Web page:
SOC reports have a long history of evolving to reflect various changing factors and risks in the world of business.
As of April 2017, for example, the American Institute of CPAs (AICPA) decided to change the SOC acronym’s underlying meaning. Therefore, SOC now stands for “System and Organization Controls” but originally stood for “Service Organization Controls.” The full name now better reflects the broad umbrella of coverage that the suite of reports provides for businesses that engage service organizations. Further, as Accounting Today notes, the SOC suite increasingly means more things to more people while providing more options than ever before.
SOC for Cybersecurity was recently added to the SOC family to address the increasing pressures for organizations to demonstrate their commitment to addressing the continually increasing cybersecurity threats. The AICPA developed a reporting framework to support cybersecurity risk management.
The AICPA never stops exploring new ways to help organizations protect their data assets and internal technology.
Vendor Supply Chains: Could They Be the Next Addition to the SOC Reporting Family?
Like any other business consideration these days, vendor supply chains are fraught with risks. In part, the reason for increased risks involve the increasingly complex nature of supply chains.
PYMNTS.com notes that “the growing complexity of international supply chains inevitably adds complexity to risk mitigation and increases risk exposure to all players involved. This trend is evolving rapidly, and corporate buyers are examining threats from all angles.”
Some vendor supply chain organizations are, for example, installing third-party applications and software for companies that leave them open to vulnerabilities in that software. It also opens them up to the responsibility of protecting any data assets to which they have access with their client organization. Both parties are taking a leap of faith that leaves both open to risk.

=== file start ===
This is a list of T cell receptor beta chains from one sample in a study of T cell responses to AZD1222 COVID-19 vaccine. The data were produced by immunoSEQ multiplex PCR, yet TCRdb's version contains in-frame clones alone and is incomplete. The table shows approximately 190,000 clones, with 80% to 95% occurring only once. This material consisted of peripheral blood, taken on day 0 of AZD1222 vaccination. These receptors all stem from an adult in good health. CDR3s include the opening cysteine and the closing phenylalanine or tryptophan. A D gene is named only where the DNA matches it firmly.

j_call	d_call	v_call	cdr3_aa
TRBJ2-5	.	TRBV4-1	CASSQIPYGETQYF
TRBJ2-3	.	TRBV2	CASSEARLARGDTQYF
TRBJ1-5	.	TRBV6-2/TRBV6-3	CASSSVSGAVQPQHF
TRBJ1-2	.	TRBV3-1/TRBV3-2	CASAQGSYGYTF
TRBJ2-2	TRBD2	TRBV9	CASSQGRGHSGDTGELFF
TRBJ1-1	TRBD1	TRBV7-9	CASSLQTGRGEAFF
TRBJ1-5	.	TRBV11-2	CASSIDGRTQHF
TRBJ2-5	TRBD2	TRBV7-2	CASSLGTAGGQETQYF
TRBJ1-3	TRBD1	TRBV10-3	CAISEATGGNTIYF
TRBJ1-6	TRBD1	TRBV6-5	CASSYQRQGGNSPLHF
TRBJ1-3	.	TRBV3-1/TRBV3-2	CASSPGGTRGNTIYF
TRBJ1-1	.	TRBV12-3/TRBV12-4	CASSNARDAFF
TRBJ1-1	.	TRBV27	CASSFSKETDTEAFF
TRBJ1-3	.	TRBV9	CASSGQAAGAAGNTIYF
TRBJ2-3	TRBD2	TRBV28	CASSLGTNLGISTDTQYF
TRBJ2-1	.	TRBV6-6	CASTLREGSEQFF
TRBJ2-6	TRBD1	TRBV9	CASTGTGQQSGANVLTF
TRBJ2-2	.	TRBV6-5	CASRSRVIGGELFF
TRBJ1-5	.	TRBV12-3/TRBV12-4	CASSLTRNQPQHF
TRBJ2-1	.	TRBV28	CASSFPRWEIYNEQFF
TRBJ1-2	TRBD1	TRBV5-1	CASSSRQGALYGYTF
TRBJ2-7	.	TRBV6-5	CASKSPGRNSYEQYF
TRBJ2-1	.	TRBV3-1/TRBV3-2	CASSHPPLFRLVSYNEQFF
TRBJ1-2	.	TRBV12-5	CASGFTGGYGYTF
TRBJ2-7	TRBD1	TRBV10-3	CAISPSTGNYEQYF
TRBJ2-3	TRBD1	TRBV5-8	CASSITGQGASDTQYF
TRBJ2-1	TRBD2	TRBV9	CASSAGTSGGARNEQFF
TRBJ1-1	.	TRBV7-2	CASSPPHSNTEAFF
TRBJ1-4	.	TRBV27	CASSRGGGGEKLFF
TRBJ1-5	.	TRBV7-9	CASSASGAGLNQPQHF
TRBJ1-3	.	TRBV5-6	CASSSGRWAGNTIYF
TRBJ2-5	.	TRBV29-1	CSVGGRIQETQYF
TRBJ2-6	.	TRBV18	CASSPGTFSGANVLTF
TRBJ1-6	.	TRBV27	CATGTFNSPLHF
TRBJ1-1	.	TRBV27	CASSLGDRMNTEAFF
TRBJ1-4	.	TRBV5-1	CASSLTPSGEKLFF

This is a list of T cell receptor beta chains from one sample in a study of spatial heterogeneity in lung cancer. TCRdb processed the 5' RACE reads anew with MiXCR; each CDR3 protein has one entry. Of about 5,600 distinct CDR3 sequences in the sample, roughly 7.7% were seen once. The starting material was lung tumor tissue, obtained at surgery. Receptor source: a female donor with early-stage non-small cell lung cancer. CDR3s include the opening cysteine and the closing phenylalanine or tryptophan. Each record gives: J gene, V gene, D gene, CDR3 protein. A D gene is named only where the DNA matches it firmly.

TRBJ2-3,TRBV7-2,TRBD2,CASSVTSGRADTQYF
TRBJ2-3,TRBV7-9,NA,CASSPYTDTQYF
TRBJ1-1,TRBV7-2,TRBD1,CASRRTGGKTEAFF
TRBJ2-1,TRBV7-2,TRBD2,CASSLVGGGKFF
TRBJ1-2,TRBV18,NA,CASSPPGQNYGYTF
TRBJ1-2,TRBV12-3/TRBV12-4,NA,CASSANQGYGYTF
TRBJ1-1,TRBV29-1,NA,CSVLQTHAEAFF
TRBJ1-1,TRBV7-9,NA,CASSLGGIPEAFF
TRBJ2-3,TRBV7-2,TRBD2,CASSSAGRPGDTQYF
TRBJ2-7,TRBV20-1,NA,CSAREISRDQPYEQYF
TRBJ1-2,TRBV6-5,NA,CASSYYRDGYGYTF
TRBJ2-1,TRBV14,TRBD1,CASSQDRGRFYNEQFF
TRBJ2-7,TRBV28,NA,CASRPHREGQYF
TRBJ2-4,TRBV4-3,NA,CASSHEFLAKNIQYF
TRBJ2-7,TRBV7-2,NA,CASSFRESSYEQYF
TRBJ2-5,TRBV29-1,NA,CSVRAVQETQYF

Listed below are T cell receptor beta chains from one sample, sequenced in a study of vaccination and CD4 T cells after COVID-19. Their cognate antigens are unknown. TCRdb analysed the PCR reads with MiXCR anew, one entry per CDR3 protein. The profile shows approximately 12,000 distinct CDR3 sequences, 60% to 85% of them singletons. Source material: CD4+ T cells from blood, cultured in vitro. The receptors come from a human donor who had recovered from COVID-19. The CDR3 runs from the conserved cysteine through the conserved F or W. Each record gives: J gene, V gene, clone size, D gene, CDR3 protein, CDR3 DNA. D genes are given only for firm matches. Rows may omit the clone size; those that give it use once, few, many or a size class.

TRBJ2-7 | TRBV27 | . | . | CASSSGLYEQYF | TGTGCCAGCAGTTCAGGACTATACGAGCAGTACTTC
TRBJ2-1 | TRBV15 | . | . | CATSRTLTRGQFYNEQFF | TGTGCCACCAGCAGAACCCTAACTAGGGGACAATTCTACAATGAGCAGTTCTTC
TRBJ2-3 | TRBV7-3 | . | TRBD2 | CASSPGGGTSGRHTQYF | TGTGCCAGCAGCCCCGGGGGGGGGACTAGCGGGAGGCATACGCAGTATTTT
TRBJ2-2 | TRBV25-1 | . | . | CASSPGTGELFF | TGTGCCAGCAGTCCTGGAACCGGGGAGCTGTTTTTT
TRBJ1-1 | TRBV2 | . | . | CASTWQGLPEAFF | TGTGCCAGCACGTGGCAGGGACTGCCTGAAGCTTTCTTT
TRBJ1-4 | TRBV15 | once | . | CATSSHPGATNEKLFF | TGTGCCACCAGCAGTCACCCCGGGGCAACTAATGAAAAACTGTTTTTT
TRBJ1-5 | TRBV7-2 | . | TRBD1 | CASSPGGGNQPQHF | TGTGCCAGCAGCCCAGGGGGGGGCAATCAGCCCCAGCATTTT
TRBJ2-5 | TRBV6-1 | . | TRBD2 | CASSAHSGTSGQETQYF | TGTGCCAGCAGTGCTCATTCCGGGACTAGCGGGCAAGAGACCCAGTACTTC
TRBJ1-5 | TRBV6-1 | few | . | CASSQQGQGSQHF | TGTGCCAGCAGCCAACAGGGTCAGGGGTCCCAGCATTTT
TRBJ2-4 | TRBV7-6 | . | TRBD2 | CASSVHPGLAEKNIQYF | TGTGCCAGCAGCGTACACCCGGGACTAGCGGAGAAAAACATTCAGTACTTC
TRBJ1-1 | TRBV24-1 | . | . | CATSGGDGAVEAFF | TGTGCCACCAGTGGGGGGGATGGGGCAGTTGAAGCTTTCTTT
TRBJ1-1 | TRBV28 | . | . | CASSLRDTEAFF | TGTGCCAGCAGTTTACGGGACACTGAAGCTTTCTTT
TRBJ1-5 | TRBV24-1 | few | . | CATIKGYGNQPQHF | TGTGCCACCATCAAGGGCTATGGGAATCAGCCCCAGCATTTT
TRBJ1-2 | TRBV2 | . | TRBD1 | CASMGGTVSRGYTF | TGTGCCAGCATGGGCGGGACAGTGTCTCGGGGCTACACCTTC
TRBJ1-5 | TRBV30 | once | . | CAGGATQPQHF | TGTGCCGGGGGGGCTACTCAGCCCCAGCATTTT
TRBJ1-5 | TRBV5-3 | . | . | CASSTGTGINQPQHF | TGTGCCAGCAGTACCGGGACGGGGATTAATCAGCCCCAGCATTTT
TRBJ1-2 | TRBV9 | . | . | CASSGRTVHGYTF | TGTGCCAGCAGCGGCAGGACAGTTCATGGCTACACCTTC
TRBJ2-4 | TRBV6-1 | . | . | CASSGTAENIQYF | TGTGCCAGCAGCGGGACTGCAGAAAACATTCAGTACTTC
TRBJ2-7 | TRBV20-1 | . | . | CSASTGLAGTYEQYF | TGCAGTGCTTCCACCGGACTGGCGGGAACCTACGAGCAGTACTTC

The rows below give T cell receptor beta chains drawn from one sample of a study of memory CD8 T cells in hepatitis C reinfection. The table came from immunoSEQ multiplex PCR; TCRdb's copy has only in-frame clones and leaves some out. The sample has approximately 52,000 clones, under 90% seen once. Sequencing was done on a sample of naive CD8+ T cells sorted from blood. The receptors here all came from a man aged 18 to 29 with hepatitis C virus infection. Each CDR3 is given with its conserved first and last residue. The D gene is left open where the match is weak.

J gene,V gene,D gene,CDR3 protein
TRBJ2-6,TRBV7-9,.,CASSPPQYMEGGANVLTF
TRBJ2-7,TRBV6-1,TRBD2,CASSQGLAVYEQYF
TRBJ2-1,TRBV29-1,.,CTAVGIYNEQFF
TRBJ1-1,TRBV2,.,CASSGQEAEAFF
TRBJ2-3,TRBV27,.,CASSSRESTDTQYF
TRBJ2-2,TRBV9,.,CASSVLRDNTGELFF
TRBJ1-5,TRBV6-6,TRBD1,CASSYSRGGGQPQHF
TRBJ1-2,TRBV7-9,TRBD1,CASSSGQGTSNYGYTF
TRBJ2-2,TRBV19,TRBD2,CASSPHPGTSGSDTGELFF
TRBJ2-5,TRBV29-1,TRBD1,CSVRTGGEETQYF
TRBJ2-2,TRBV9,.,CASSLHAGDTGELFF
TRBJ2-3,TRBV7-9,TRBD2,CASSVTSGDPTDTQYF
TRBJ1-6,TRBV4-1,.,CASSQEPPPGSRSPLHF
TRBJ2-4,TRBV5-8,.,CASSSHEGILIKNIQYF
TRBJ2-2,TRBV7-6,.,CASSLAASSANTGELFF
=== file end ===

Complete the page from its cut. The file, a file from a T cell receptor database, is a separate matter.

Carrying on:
Some user entities working with vendor supply chain companies are currently doing their best to manage the risk without a governing body officially guiding them with the following strategy as one example:
- Ensuring that all software for the vendor supply chain company—whether SaaS, a commercial brand, open source or as part of a third-party library—complies with the user organization’s security policies. These companies are working closely with vendors to ensure compliance.
- Seeking third-party organizations or auditing teams to analyze and attest to the security of the vendor supply chain’s internal controls and systems.
These workarounds definitely help these organizations work together in harmony, but everyone will benefit from an official set of rules and guidelines from the AICPA with its official SOC for Vendor Supply Chains, once completed.
How Can You Manage Your Organization’s Vendor Supply Chains Until the AICPA Develops Its SOC for Vendor Supply Chains?
While you patiently await the AICPA’s internal controls report on a vendor’s manufacturing processes for customers of manufacturers and distributors to better understand the cybersecurity risk in their supply chains, you may need some direct guidance.
Our team at I.S. Partners, LLC., is always anxiously awaiting official word from the AICPA to learn more about its take on SOC for Vendor Supply Chains. In the meantime, we can certainly help you understand and mitigate the risks at hand to hold you over until we can begin performing official SOC reports on this matter.